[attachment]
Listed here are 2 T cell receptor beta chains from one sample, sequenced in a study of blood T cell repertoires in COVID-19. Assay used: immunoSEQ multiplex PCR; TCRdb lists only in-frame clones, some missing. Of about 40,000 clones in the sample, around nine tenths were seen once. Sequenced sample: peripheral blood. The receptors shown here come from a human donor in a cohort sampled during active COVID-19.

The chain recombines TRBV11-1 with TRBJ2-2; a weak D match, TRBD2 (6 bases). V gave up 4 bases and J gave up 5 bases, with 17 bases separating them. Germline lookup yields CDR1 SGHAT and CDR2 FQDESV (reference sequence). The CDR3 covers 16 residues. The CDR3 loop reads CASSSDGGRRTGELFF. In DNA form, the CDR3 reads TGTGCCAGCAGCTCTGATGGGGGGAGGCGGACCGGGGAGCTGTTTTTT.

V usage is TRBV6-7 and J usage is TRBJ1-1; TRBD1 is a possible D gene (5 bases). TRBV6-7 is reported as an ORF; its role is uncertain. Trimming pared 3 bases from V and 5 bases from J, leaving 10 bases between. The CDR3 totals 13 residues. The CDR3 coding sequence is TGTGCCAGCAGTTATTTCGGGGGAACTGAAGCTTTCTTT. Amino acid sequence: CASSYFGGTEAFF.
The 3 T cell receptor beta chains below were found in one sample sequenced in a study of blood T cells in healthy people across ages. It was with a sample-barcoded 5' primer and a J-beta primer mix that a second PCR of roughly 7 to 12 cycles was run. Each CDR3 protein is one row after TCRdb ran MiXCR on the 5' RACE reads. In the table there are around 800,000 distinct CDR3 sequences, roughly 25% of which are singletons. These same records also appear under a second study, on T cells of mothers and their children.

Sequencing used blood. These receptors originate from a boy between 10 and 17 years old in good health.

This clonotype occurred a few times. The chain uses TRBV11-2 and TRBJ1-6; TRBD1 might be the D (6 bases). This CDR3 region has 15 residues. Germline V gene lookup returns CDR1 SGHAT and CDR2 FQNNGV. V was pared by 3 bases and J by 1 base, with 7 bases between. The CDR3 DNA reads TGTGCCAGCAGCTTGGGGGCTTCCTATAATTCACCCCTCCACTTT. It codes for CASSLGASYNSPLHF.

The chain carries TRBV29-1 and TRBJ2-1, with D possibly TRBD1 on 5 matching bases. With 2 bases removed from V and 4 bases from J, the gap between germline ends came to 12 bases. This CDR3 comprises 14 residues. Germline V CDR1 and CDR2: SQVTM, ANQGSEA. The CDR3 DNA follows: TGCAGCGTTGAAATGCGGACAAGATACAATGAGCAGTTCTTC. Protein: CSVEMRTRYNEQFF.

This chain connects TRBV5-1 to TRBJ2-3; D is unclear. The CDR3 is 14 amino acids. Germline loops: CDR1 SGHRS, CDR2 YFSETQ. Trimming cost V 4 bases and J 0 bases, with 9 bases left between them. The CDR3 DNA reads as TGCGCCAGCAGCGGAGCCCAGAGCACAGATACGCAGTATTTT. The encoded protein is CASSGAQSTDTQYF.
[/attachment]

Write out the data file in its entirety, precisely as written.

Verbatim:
Listed here are 2 T cell receptor beta chains from one sample, sequenced in a study of blood T cell repertoires in COVID-19. Assay used: immunoSEQ multiplex PCR; TCRdb lists only in-frame clones, some missing. Of about 40,000 clones in the sample, around nine tenths were seen once. Sequenced sample: peripheral blood. The receptors shown here come from a human donor in a cohort sampled during active COVID-19.

The chain recombines TRBV11-1 with TRBJ2-2; a weak D match, TRBD2 (6 bases). V gave up 4 bases and J gave up 5 bases, with 17 bases separating them. Germline lookup yields CDR1 SGHAT and CDR2 FQDESV (reference sequence). The CDR3 covers 16 residues. The CDR3 loop reads CASSSDGGRRTGELFF. In DNA form, the CDR3 reads TGTGCCAGCAGCTCTGATGGGGGGAGGCGGACCGGGGAGCTGTTTTTT.

V usage is TRBV6-7 and J usage is TRBJ1-1; TRBD1 is a possible D gene (5 bases). TRBV6-7 is reported as an ORF; its role is uncertain. Trimming pared 3 bases from V and 5 bases from J, leaving 10 bases between. The CDR3 totals 13 residues. The CDR3 coding sequence is TGTGCCAGCAGTTATTTCGGGGGAACTGAAGCTTTCTTT. Amino acid sequence: CASSYFGGTEAFF.
The 3 T cell receptor beta chains below were found in one sample sequenced in a study of blood T cells in healthy people across ages. It was with a sample-barcoded 5' primer and a J-beta primer mix that a second PCR of roughly 7 to 12 cycles was run. Each CDR3 protein is one row after TCRdb ran MiXCR on the 5' RACE reads. In the table there are around 800,000 distinct CDR3 sequences, roughly 25% of which are singletons. These same records also appear under a second study, on T cells of mothers and their children.

Sequencing used blood. These receptors originate from a boy between 10 and 17 years old in good health.

This clonotype occurred a few times. The chain uses TRBV11-2 and TRBJ1-6; TRBD1 might be the D (6 bases). This CDR3 region has 15 residues. Germline V gene lookup returns CDR1 SGHAT and CDR2 FQNNGV. V was pared by 3 bases and J by 1 base, with 7 bases between. The CDR3 DNA reads TGTGCCAGCAGCTTGGGGGCTTCCTATAATTCACCCCTCCACTTT. It codes for CASSLGASYNSPLHF.

The chain carries TRBV29-1 and TRBJ2-1, with D possibly TRBD1 on 5 matching bases. With 2 bases removed from V and 4 bases from J, the gap between germline ends came to 12 bases. This CDR3 comprises 14 residues. Germline V CDR1 and CDR2: SQVTM, ANQGSEA. The CDR3 DNA follows: TGCAGCGTTGAAATGCGGACAAGATACAATGAGCAGTTCTTC. Protein: CSVEMRTRYNEQFF.

This chain connects TRBV5-1 to TRBJ2-3; D is unclear. The CDR3 is 14 amino acids. Germline loops: CDR1 SGHRS, CDR2 YFSETQ. Trimming cost V 4 bases and J 0 bases, with 9 bases left between them. The CDR3 DNA reads as TGCGCCAGCAGCGGAGCCCAGAGCACAGATACGCAGTATTTT. The encoded protein is CASSGAQSTDTQYF.